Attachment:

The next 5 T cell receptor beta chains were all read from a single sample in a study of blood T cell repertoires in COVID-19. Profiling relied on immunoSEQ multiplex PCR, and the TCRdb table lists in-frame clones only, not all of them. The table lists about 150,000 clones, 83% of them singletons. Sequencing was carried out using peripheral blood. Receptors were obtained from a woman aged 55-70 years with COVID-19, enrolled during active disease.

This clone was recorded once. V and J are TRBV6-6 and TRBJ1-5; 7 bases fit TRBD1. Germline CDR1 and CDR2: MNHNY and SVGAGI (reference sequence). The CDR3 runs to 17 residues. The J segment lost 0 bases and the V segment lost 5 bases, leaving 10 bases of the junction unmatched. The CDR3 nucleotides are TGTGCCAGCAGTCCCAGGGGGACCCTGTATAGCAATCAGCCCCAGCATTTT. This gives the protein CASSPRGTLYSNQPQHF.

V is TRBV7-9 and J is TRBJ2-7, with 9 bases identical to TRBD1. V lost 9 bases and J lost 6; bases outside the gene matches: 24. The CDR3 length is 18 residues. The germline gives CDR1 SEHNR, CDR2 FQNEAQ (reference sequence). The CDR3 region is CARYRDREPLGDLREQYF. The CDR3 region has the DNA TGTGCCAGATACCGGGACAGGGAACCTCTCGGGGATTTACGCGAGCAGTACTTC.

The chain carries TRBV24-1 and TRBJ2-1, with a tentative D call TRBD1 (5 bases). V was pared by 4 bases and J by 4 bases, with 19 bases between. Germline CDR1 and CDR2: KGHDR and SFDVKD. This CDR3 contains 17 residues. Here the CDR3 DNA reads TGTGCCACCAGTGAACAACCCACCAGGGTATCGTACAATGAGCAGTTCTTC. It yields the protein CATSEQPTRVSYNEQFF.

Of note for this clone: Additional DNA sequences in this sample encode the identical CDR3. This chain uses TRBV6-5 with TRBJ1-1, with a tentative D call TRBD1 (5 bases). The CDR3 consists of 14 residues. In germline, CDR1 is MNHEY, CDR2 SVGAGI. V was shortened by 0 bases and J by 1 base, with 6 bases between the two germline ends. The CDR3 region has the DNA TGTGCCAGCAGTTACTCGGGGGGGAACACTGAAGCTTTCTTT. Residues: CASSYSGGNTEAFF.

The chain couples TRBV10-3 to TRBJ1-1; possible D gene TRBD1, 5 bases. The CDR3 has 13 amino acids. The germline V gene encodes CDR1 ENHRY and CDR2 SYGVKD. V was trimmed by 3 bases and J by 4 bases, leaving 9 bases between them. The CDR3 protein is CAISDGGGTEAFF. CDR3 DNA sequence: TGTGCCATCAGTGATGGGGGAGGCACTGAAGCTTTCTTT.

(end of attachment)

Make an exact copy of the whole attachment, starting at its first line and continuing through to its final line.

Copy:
The next 5 T cell receptor beta chains were all read from a single sample in a study of blood T cell repertoires in COVID-19. Profiling relied on immunoSEQ multiplex PCR, and the TCRdb table lists in-frame clones only, not all of them. The table lists about 150,000 clones, 83% of them singletons. Sequencing was carried out using peripheral blood. Receptors were obtained from a woman aged 55-70 years with COVID-19, enrolled during active disease.

This clone was recorded once. V and J are TRBV6-6 and TRBJ1-5; 7 bases fit TRBD1. Germline CDR1 and CDR2: MNHNY and SVGAGI (reference sequence). The CDR3 runs to 17 residues. The J segment lost 0 bases and the V segment lost 5 bases, leaving 10 bases of the junction unmatched. The CDR3 nucleotides are TGTGCCAGCAGTCCCAGGGGGACCCTGTATAGCAATCAGCCCCAGCATTTT. This gives the protein CASSPRGTLYSNQPQHF.

V is TRBV7-9 and J is TRBJ2-7, with 9 bases identical to TRBD1. V lost 9 bases and J lost 6; bases outside the gene matches: 24. The CDR3 length is 18 residues. The germline gives CDR1 SEHNR, CDR2 FQNEAQ (reference sequence). The CDR3 region is CARYRDREPLGDLREQYF. The CDR3 region has the DNA TGTGCCAGATACCGGGACAGGGAACCTCTCGGGGATTTACGCGAGCAGTACTTC.

The chain carries TRBV24-1 and TRBJ2-1, with a tentative D call TRBD1 (5 bases). V was pared by 4 bases and J by 4 bases, with 19 bases between. Germline CDR1 and CDR2: KGHDR and SFDVKD. This CDR3 contains 17 residues. Here the CDR3 DNA reads TGTGCCACCAGTGAACAACCCACCAGGGTATCGTACAATGAGCAGTTCTTC. It yields the protein CATSEQPTRVSYNEQFF.

Of note for this clone: Additional DNA sequences in this sample encode the identical CDR3. This chain uses TRBV6-5 with TRBJ1-1, with a tentative D call TRBD1 (5 bases). The CDR3 consists of 14 residues. In germline, CDR1 is MNHEY, CDR2 SVGAGI. V was shortened by 0 bases and J by 1 base, with 6 bases between the two germline ends. The CDR3 region has the DNA TGTGCCAGCAGTTACTCGGGGGGGAACACTGAAGCTTTCTTT. Residues: CASSYSGGNTEAFF.

The chain couples TRBV10-3 to TRBJ1-1; possible D gene TRBD1, 5 bases. The CDR3 has 13 amino acids. The germline V gene encodes CDR1 ENHRY and CDR2 SYGVKD. V was trimmed by 3 bases and J by 4 bases, leaving 9 bases between them. The CDR3 protein is CAISDGGGTEAFF. CDR3 DNA sequence: TGTGCCATCAGTGATGGGGGAGGCACTGAAGCTTTCTTT.